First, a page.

In the context of health insurance, choice may sound good, but it is a loaded word. The only time any of us has real choice is when we can actually distinguish among our health insurance options and at least one of them guarantees us affordable care from the doctors and hospitals we want to use. For that reason, Medicare Advantage plans, corporate health plans that contract with the government to provide Medicare benefits, offer no real choice.
Indeed, most Americans, whether working or retired, have no real choice of corporate health insurance plan. And, here, I’m not talking about the fact that employers often give people one choice. It’s that even when you have multiple choices, as you do with Medicare Advantage, you cannot distinguish among them in a meaningful way. And, more important, there’s no evidence that any of them will meet your needs if you get sick.
Because no one can predict future health care needs, the only health insurance that makes sense is health insurance that will cover us, no matter what care we need. at a cost we can afford. Consequently, the notion that we should pick a health insurance plan that’s right for us is preposterous. Not only do we not know what care we will need down the road, we also do not know what doctors and hospitals we will want to use to treat that care.
But, no private health insurer is willing or able to guarantee us affordable access to care from the doctors we want to use. Even when premiums are reasonable, deductibles and coinsurance payments can be sky high for people who need a lot of care. In Medicare Advantage, they can be as high as $6,700 a year for medical care alone.
Private health insurers cannot control costs. What’s equally problematic is that if any one of them offers high-value care for people with costly conditions, everyone with those conditions will join, their costs will rise, and they will not generate the profits they need to survive as a commercial business. So, Aetna, UnitedHealth and others will never promote the quality of care they deliver for people with costly conditions.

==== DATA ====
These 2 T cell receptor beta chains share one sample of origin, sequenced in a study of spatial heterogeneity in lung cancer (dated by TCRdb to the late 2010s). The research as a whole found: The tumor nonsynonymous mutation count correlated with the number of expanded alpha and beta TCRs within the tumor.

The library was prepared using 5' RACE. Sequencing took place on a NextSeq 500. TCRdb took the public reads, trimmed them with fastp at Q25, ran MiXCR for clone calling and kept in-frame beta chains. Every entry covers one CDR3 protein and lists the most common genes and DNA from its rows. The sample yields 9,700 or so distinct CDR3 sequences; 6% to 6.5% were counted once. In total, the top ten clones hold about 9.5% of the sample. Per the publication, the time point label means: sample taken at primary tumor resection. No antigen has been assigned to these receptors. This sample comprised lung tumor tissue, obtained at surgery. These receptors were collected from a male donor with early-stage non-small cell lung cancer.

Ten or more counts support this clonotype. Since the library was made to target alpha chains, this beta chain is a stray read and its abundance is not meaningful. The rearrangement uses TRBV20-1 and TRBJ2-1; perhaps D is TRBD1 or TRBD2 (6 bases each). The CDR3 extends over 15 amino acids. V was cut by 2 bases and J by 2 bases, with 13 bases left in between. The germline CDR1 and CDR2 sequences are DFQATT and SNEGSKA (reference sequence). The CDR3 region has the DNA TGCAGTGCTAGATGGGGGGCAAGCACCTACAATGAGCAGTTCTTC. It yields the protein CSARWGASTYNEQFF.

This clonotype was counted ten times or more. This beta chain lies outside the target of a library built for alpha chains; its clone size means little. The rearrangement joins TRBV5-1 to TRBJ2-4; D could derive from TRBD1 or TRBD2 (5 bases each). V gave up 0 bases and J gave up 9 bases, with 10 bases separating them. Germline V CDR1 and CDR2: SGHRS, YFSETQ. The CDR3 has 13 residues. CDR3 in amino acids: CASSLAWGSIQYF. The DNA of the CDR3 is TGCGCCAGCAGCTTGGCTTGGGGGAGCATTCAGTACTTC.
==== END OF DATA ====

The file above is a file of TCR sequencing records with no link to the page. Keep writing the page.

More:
With Medicare Advantage, the good news is that the government pays for a large part of the premium. But, the problem remains that Medicare Advantage plans cannot compete to deliver high-value care to people with costly conditions or they would not survive as businesses. In fact, as should be expected, they do their best to avoid providing care to people with complex health care needs.
Government audits show “widespread and persistent … performance problems related to denials of care and payment,” and Medicare Advantage plans “threatening the health and safety” of their members. And, though Medicare Advantage plans are required by law to turn over data that would allow the government to know whether they are delivering appropriate levels of care–e.g., enough physical therapy, home care, cancer care–the data the Medicare Advantage plans disclose is unreliable and incomplete.
Only traditional Medicare, public health insurance, social insurance, guarantees you coverage for reasonable and necessary care from the doctors and hospitals you want to use. And, it reins in provider rates. But, it’s still expensive and requires you to have supplemental coverage to protect yourself from financial risk if you do not have Medicaid or retiree coverage that fills gaps.
Medicare for all strengthens and improves traditional Medicare, eliminating all premiums, deductibles and coinsurance, so you can go to the doctors and hospitals you want to use without worry about the cost. It covers vision, hearing, dental and long-term care. And, it costs less than our current health care system because everyone is in it. And, private health insurers are out. It reduces administrative costs by $600 billion a year and drug costs by another $250 billion a year.
If you support Medicare for all, please let Congress know. Please sign this petition.
Here’s more from Just Care:
- Senators ask Medicare agency why it is not holding Medicare Advantage plans accountable for violating their contractual obligations
- Health insurance choice is a health insurance industry meme, misleading at best
- Four things to know if your income is low and you have Medicare
- Four things to think about when choosing between traditional Medicare and Medicare Advantage plans
- Housing options for older adults